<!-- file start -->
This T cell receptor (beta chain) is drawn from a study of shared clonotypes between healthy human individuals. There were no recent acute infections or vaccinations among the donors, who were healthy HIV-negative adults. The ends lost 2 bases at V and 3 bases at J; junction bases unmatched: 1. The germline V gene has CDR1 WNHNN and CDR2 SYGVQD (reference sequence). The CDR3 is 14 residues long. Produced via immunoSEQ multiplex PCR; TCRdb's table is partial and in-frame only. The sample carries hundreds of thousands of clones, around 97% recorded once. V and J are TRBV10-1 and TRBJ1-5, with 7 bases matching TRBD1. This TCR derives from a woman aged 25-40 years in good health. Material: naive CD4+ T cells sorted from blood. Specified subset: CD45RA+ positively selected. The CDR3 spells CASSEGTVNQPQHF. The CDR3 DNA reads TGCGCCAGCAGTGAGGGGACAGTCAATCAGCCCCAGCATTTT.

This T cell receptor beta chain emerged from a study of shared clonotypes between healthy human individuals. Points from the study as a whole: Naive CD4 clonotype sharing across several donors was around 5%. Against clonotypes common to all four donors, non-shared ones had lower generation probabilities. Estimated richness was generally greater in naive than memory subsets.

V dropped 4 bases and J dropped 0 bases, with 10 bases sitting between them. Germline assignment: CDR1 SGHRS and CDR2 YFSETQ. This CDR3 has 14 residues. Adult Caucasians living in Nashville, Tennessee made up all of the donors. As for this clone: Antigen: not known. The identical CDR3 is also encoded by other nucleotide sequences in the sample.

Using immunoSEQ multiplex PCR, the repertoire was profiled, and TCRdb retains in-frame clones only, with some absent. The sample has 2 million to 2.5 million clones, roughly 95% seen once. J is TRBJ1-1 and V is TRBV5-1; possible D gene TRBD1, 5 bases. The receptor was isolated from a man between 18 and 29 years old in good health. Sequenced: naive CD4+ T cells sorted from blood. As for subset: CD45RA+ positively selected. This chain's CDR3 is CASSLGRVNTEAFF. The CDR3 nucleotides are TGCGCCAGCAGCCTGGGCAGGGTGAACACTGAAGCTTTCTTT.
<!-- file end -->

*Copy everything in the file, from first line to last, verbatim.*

This T cell receptor (beta chain) is drawn from a study of shared clonotypes between healthy human individuals. There were no recent acute infections or vaccinations among the donors, who were healthy HIV-negative adults. The ends lost 2 bases at V and 3 bases at J; junction bases unmatched: 1. The germline V gene has CDR1 WNHNN and CDR2 SYGVQD (reference sequence). The CDR3 is 14 residues long. Produced via immunoSEQ multiplex PCR; TCRdb's table is partial and in-frame only. The sample carries hundreds of thousands of clones, around 97% recorded once. V and J are TRBV10-1 and TRBJ1-5, with 7 bases matching TRBD1. This TCR derives from a woman aged 25-40 years in good health. Material: naive CD4+ T cells sorted from blood. Specified subset: CD45RA+ positively selected. The CDR3 spells CASSEGTVNQPQHF. The CDR3 DNA reads TGCGCCAGCAGTGAGGGGACAGTCAATCAGCCCCAGCATTTT.

This T cell receptor beta chain emerged from a study of shared clonotypes between healthy human individuals. Points from the study as a whole: Naive CD4 clonotype sharing across several donors was around 5%. Against clonotypes common to all four donors, non-shared ones had lower generation probabilities. Estimated richness was generally greater in naive than memory subsets.

V dropped 4 bases and J dropped 0 bases, with 10 bases sitting between them. Germline assignment: CDR1 SGHRS and CDR2 YFSETQ. This CDR3 has 14 residues. Adult Caucasians living in Nashville, Tennessee made up all of the donors. As for this clone: Antigen: not known. The identical CDR3 is also encoded by other nucleotide sequences in the sample.

Using immunoSEQ multiplex PCR, the repertoire was profiled, and TCRdb retains in-frame clones only, with some absent. The sample has 2 million to 2.5 million clones, roughly 95% seen once. J is TRBJ1-1 and V is TRBV5-1; possible D gene TRBD1, 5 bases. The receptor was isolated from a man between 18 and 29 years old in good health. Sequenced: naive CD4+ T cells sorted from blood. As for subset: CD45RA+ positively selected. This chain's CDR3 is CASSLGRVNTEAFF. The CDR3 nucleotides are TGCGCCAGCAGCCTGGGCAGGGTGAACACTGAAGCTTTCTTT.